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As 2012 comes to an end and a new year begins, there is a lot to be said. It’s been a while since Team Nieuport at Aviation Institute of Maintenance in Chesapeake has updated the blog, but with dedicated team members and new organization we’re finally back on track. 2012 ended with many accomplishments, some setbacks, and definitely lessons to be learned. We completed fabrication of almost all components for the upper wing assembly of the WWI Nieuport 24- this includes the twelve ribs, eight compression ribs, twenty-two false ribs, the front and rear spar, ten aileron ribs and their reinforcements, capstrips, hinge brackets, and methods of cutting the leading edge. In addition we worked on attaching the lower wing to the fuselage as well as the engine cowling. The team from our aviation career school learned a lot about wood construction, reading and interpreting advanced aircraft drawings, and trial and error processes. The most difficult task the team came across was the attachment of the wood capstips onto the ribs of the Nieuport themselves. This was a heavily time-consuming undertaking that had its setbacks. With our initial process, we just glued the capstrips onto the ribs of the aircraft using wood glue and a mold board that kept the capstrips tightened onto the ribs through the drying period. However, we learned that the rib capstrips were still too springy and would not hold the contour of the rib. After research and many phone calls, we developed a process to steam the capstrips. We used a wallpaper steamer with a six foot PVC pipe to attach to one of the shop’s poles. We then stuck the capstrips into the pipe, capped off the end, and let them soak in the steam for a few hours. This proved to be very successful. We have since then recapped all of the ribs and laid out the pattern for the upper wing assembly.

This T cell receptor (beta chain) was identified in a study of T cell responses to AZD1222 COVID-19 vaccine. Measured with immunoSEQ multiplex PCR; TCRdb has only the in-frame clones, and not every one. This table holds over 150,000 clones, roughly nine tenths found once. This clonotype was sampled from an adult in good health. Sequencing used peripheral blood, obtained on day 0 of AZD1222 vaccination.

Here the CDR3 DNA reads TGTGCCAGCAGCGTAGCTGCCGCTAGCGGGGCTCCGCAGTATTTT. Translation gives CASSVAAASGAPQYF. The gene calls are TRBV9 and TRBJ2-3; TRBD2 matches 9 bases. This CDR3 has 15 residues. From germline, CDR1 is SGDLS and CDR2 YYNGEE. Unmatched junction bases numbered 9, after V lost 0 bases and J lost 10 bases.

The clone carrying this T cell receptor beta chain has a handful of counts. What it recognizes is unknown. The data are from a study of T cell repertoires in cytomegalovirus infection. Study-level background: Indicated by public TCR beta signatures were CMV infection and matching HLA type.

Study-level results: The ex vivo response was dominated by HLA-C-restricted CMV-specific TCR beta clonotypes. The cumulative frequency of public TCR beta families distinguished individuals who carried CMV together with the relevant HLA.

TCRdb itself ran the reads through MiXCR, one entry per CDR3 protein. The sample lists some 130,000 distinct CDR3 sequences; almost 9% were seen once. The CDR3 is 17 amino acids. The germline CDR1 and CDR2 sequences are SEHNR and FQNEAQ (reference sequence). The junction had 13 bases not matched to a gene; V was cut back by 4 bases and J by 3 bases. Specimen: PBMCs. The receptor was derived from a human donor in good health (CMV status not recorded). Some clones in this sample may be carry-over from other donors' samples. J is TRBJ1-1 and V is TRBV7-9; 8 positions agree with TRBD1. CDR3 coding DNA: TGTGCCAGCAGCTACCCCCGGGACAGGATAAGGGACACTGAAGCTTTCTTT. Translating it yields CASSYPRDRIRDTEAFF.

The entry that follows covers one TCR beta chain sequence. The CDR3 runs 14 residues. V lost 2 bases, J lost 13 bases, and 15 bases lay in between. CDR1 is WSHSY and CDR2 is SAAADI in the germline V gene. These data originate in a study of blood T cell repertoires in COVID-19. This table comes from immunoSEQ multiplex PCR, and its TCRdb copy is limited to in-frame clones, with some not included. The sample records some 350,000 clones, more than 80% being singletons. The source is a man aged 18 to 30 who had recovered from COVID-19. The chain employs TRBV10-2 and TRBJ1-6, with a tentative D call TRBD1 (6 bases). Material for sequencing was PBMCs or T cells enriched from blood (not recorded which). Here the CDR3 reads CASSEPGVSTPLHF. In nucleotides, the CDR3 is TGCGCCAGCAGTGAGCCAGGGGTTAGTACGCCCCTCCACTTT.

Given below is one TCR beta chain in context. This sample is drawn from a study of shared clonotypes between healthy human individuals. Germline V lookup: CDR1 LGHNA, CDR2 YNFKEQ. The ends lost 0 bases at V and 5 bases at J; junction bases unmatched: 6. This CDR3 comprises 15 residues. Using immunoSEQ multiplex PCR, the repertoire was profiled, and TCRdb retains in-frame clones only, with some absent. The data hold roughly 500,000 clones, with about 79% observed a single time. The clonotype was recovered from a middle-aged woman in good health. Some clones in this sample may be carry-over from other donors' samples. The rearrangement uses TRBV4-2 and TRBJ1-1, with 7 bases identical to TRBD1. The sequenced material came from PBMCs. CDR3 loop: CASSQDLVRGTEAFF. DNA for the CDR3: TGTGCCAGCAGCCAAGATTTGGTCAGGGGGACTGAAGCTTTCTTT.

In the next few months, we hope to have the upper and lower wing mounted to the fuselage and the cowling fully attached. Below are some pictures that recap a year-in-review of 2012.
Introducing the aviation career school team members that have pushed the WWI Nieuport 24 aircraft project forward into 2013.
Darren Francis at the aviation career school and the team’s lead instructor, Scott Dudley, discuss the fabrication of the aileron hinge brackets.
Teko Dossekpli at the aviation career school works on steaming the capstrips before gluing to the ribs.
Zach Cepcic at the aviation career school works on sanding the false ribs for the upper wing construction.
Frankie Marcinek at the aviation career school works on fabricating the aileron capstrips.
Travis Gogan at the aviation career school works on fabricating the cowling.
Eric Burkhart at the aviation career school works on attaching the upper cowling onto the airframe.
Darren Francis at the aviation career school works on the fabrication of the hinge brackets for the upper wing construction.
Team Nieuport from AIM – Chesapeake standing in front of a kit Nieuport at the WWI Biplanes & Triplanes Airshow at the Military Aviation Museum in Pungo, VA.
Danny Iraheta checks out the alignment of the aileron ribs for the upper wing construction at the aviation career school.
Darren Francis and Maria Liberto work on stripping the glue off the ribs at the aviation career school. We learned that without soaking the wood first, the capstrips were too springy to conform to the ribs curve.
Denise Teusher and Jason Zwart work on tightening the ribs to glue down the capstrips at the aviation career school.
Follow all of the progress of Team Nieuport from AIM – Chesapeake